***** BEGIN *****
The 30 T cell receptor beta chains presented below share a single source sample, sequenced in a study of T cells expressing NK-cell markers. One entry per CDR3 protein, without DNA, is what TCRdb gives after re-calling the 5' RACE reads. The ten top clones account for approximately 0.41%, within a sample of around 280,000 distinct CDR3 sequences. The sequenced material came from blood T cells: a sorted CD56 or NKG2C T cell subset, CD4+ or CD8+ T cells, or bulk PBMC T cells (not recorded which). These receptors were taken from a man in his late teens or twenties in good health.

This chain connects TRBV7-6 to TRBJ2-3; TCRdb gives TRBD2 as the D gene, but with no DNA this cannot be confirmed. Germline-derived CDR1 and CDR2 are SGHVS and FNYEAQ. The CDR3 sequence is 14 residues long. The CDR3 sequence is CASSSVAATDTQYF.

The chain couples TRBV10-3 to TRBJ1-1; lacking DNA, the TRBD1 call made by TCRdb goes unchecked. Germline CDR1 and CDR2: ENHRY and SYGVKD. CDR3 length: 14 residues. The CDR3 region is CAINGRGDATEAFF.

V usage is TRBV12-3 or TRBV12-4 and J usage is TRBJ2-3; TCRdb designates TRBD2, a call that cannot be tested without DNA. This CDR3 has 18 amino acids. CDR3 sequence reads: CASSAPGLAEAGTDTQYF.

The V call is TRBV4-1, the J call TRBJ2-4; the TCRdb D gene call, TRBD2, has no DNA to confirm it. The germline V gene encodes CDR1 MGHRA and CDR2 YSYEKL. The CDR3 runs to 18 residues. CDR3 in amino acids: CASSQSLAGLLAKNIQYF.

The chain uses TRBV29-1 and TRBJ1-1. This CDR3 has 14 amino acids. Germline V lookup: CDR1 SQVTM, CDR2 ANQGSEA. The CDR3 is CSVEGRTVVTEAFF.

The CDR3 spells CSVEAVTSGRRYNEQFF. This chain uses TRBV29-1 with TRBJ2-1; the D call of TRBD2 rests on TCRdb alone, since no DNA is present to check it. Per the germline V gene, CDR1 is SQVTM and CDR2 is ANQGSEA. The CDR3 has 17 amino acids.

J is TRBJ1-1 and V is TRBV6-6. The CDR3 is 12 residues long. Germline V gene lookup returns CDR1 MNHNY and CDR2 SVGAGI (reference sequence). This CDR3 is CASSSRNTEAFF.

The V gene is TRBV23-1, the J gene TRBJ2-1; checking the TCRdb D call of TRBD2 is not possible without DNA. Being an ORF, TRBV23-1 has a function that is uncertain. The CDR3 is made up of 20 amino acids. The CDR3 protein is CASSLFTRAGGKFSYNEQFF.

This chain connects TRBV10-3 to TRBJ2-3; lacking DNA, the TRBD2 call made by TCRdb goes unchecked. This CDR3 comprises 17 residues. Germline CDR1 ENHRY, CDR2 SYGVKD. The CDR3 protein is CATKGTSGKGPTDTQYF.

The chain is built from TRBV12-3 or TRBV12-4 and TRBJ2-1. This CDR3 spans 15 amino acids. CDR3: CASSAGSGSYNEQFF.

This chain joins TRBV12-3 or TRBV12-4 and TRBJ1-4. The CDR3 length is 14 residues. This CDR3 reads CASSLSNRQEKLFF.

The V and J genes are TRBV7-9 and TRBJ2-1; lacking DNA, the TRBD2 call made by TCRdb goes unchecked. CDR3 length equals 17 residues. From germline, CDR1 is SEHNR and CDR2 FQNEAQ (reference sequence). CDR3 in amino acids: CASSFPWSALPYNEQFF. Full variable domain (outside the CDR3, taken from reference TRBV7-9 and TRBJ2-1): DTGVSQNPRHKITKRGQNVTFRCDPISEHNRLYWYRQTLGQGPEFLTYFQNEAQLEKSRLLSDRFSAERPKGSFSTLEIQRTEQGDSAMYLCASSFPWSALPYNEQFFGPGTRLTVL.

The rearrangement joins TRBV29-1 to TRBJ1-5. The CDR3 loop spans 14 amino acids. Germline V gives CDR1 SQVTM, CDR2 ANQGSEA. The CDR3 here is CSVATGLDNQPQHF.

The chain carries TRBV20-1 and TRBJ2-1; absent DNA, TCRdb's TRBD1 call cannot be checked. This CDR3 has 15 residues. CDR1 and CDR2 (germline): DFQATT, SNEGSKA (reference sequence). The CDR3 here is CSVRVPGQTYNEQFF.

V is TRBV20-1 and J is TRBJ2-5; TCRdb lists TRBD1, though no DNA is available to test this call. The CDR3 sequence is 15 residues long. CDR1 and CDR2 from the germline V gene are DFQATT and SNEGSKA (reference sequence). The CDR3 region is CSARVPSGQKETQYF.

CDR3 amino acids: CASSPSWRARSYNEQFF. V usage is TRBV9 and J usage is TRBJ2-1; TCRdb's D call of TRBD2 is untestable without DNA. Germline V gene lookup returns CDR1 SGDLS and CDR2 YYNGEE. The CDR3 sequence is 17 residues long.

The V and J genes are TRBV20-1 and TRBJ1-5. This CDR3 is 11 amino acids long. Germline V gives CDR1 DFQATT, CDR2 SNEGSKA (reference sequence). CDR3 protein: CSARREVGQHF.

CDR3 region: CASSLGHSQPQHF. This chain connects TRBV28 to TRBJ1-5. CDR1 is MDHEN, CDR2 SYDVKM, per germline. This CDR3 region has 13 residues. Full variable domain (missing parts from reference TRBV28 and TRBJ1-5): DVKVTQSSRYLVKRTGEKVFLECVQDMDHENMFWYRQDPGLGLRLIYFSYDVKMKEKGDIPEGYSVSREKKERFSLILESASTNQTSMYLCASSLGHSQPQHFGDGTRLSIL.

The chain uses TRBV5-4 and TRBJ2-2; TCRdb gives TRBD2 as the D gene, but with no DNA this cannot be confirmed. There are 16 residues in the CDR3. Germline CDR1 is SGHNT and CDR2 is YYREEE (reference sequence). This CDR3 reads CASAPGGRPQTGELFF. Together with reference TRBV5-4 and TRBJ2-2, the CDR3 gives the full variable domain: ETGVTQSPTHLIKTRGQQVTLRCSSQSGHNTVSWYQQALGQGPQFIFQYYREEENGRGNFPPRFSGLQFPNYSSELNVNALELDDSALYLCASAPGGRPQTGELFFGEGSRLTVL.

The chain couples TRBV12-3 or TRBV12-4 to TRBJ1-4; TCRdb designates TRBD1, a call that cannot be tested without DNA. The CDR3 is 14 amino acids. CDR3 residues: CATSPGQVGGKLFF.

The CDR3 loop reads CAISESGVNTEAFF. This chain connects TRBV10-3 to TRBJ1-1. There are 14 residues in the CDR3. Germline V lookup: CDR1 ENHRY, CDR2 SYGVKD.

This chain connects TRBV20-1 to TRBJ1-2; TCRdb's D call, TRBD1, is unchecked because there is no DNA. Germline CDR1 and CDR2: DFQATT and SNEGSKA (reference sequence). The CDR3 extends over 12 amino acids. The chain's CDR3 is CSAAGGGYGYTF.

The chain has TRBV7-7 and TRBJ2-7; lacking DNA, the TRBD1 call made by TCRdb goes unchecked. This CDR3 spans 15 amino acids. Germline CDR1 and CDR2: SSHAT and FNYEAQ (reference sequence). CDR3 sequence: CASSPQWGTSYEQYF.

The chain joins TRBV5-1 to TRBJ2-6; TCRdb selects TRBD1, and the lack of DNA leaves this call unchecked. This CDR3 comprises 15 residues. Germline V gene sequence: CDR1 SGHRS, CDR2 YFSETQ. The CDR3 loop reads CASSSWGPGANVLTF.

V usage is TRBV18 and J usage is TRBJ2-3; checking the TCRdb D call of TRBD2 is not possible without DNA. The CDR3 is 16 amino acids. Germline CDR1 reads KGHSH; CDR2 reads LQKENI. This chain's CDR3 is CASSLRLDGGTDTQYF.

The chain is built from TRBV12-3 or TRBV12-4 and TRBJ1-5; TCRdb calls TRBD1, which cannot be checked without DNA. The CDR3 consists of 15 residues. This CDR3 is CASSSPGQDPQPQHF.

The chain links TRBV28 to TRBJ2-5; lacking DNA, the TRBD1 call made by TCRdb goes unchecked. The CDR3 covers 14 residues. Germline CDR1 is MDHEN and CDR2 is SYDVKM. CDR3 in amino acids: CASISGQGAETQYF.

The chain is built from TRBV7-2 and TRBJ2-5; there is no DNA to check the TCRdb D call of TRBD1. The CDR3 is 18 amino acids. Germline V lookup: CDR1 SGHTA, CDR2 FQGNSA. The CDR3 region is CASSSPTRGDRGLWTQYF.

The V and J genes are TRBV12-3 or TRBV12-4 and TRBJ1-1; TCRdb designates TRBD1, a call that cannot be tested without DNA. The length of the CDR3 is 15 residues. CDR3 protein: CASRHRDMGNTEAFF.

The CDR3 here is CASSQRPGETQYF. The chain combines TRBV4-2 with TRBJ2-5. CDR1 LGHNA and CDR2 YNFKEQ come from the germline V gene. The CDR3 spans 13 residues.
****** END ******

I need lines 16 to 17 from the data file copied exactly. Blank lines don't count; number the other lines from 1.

V is TRBV20-1 and J is TRBJ2-5; TCRdb lists TRBD1, though no DNA is available to test this call. The CDR3 sequence is 15 residues long. CDR1 and CDR2 from the germline V gene are DFQATT and SNEGSKA (reference sequence). The CDR3 region is CSARVPSGQKETQYF.

CDR3 amino acids: CASSPSWRARSYNEQFF. V usage is TRBV9 and J usage is TRBJ2-1; TCRdb's D call of TRBD2 is untestable without DNA. Germline V gene lookup returns CDR1 SGDLS and CDR2 YYNGEE. The CDR3 sequence is 17 residues long.